Al-Qa‘ida’s Editor: Abu Jandal al-Azdi’s Online Jihadi Activism

This article deals with the online activism of Abu Jandal al-Azdi, one of the main ideologues of the now-defunct Saudi version of Al-Qa‘ida on the Arabian Peninsula (QAP), whose writings have been all but neglected in publications on this organisation. While rightly seen as only a mediocre religious scholar, I contend that al-Azdi is nevertheless an important ideologue for two reasons: firstly, his religious university education combined with his internet skills propelled him to a position that can perhaps best be described as ‘al-Qa‘ida’s editor’: he presented very few (if any) new ideas of his own but collected, selected, and presented others’ general and more difficult writings into readily-applicable and easily-digestible chunks of information – now forever present in cyberspace – that was aimed carefully and specifically at his target audience of radical Saudi Islamists; secondly, through the case-study of al-Azdi, I show that anti-Saudi ideas in QAP’s discourse – as opposed to pan-Islamism – were more prominent, more openly available and expressed at an earlier time than has hitherto been suggested, and that al-Azdi has been one of the most important ideologues promoting this.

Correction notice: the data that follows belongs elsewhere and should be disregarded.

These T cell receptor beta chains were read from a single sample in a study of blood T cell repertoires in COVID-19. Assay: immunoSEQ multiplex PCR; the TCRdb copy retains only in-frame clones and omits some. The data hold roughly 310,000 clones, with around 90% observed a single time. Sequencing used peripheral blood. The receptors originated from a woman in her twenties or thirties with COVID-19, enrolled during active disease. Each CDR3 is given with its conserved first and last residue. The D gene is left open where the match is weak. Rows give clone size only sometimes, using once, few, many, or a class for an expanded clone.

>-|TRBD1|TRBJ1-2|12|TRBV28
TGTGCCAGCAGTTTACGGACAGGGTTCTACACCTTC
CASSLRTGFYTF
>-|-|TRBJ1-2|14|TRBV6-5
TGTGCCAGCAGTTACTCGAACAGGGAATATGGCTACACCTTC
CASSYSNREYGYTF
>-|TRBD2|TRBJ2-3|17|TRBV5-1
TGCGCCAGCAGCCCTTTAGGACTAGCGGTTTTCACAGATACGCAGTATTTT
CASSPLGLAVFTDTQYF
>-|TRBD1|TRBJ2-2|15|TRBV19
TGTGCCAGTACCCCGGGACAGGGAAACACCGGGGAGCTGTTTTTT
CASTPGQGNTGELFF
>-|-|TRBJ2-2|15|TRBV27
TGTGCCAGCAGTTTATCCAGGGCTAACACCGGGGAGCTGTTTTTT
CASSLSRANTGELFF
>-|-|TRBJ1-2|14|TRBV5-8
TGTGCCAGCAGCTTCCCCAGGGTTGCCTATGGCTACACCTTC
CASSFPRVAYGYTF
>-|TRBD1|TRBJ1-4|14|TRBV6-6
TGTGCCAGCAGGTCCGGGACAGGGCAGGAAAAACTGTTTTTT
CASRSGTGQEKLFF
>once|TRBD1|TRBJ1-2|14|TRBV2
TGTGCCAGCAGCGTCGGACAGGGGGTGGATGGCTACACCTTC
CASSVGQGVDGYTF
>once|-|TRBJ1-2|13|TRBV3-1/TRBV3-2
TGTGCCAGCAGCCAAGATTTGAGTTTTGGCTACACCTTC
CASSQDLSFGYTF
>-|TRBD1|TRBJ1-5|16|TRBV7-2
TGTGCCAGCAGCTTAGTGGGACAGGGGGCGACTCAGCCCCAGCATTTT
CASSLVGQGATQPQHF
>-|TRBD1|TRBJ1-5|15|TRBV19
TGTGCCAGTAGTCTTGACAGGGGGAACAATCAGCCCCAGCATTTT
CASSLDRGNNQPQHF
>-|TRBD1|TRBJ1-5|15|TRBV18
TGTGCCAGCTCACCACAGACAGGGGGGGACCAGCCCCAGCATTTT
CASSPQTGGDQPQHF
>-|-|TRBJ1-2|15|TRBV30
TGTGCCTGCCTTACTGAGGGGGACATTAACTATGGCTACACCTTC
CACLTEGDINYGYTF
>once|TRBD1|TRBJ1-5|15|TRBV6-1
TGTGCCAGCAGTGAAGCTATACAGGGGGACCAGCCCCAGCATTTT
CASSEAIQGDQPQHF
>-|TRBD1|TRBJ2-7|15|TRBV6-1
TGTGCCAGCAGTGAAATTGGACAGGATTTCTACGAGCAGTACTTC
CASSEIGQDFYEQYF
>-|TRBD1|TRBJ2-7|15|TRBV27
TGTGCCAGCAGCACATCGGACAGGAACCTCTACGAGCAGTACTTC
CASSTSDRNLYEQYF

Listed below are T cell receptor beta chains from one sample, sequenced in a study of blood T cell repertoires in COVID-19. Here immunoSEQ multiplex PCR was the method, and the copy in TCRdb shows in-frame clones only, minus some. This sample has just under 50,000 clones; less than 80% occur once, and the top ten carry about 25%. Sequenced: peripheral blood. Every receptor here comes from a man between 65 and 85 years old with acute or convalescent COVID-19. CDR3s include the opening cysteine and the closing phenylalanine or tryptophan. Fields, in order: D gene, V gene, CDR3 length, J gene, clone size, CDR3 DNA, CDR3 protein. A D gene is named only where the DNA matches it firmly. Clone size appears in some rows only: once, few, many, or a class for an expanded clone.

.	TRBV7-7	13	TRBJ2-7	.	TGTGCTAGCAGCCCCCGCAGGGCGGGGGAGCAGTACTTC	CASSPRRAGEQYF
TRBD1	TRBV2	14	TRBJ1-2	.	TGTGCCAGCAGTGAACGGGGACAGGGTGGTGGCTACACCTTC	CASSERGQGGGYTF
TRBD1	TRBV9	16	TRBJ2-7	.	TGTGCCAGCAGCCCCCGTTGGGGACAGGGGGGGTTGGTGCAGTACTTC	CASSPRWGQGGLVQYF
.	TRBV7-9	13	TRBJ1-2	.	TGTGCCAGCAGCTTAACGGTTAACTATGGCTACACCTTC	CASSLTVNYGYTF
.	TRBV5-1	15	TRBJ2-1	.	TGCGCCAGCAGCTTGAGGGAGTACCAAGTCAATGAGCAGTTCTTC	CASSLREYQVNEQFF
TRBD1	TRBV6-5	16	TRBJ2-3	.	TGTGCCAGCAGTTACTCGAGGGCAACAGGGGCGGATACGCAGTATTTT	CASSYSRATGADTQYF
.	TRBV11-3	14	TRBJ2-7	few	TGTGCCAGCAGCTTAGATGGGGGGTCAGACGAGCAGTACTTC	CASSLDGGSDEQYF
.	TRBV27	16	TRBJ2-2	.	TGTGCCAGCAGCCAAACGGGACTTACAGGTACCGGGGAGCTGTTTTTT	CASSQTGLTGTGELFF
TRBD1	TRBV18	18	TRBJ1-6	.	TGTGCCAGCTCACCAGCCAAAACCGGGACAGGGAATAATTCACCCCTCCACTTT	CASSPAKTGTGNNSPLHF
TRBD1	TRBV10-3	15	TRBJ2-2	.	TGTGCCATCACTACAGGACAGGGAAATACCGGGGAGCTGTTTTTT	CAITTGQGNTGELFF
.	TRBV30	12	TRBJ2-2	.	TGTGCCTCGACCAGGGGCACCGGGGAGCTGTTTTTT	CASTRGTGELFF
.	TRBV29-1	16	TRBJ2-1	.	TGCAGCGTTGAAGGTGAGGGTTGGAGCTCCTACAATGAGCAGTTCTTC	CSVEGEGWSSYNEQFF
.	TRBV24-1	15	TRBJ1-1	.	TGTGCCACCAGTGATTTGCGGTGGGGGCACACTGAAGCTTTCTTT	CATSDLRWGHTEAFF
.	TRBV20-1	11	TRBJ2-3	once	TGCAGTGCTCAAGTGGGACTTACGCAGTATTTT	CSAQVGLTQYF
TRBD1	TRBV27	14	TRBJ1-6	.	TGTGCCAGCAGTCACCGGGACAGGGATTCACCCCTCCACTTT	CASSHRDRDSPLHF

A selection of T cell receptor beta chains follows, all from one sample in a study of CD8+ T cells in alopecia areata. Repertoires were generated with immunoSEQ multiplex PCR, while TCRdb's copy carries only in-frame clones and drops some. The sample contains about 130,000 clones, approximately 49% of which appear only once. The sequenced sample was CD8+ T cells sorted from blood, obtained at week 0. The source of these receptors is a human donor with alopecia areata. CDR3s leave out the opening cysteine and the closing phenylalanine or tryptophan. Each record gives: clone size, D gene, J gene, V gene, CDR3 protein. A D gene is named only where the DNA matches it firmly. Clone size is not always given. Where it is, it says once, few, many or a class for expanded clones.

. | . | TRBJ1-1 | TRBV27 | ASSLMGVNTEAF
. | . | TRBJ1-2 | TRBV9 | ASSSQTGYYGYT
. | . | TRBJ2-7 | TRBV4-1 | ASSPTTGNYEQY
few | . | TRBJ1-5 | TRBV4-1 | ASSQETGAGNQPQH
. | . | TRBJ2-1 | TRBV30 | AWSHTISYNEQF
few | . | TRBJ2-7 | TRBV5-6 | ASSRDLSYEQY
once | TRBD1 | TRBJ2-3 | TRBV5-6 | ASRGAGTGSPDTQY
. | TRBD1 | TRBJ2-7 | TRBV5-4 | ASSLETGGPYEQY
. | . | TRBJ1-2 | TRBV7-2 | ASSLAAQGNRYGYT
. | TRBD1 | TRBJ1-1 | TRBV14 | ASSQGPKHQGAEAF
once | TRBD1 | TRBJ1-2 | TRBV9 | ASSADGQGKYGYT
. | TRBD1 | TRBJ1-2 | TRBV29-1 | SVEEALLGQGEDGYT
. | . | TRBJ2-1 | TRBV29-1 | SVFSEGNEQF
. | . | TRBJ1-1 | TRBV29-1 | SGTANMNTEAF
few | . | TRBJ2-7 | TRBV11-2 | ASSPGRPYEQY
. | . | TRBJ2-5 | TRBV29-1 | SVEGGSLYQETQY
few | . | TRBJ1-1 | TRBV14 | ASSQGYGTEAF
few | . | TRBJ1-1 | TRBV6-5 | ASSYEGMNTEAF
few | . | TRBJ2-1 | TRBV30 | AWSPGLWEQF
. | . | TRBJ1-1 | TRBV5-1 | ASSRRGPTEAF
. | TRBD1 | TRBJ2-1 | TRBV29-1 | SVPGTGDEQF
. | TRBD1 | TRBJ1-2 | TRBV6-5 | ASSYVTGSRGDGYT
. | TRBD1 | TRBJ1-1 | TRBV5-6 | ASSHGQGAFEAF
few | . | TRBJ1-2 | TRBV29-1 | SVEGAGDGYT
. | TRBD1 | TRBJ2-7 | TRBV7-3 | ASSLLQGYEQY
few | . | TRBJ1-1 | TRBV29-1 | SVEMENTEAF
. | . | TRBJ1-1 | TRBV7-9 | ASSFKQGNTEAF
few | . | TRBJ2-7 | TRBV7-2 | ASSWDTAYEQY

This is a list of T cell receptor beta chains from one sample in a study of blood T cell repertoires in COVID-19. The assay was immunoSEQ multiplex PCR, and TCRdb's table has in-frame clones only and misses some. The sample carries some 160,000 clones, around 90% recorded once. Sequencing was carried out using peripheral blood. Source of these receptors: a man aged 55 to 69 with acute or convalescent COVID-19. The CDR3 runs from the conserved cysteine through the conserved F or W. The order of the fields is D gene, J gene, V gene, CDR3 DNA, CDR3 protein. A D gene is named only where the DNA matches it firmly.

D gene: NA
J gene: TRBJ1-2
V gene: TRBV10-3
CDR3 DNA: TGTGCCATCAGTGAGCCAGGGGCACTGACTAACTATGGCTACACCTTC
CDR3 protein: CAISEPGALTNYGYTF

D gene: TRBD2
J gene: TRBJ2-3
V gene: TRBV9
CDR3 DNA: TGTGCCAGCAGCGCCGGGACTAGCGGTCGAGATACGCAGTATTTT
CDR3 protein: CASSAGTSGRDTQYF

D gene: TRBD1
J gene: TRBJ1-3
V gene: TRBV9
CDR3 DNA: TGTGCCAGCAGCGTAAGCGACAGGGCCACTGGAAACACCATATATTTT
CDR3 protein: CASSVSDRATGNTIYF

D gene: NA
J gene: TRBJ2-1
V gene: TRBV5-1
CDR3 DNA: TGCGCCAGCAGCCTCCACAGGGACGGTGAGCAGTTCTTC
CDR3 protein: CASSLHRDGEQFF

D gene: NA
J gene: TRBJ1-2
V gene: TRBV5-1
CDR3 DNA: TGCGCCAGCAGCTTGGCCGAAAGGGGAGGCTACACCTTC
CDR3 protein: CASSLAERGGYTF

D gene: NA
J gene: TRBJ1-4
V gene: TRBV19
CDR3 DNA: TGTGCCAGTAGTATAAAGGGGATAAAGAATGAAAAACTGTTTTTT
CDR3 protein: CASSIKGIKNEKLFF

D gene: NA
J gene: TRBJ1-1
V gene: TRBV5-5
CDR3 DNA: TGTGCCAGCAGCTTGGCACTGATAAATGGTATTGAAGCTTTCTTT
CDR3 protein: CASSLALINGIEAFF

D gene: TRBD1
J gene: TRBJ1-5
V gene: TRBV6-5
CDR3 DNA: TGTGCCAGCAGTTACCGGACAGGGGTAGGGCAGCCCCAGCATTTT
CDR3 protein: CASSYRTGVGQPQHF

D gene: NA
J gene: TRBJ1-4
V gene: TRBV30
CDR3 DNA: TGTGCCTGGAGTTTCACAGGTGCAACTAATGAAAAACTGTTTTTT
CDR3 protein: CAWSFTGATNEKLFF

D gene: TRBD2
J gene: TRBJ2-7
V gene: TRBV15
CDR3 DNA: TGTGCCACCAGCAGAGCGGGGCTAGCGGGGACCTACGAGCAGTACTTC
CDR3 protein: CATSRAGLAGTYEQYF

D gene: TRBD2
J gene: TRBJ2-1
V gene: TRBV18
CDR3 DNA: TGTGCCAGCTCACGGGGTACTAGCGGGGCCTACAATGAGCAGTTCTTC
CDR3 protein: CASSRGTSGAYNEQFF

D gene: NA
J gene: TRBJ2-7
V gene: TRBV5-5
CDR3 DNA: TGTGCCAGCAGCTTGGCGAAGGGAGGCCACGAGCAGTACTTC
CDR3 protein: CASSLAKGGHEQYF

Tags: Al-Qaeda, Narratives, Violent Jihadism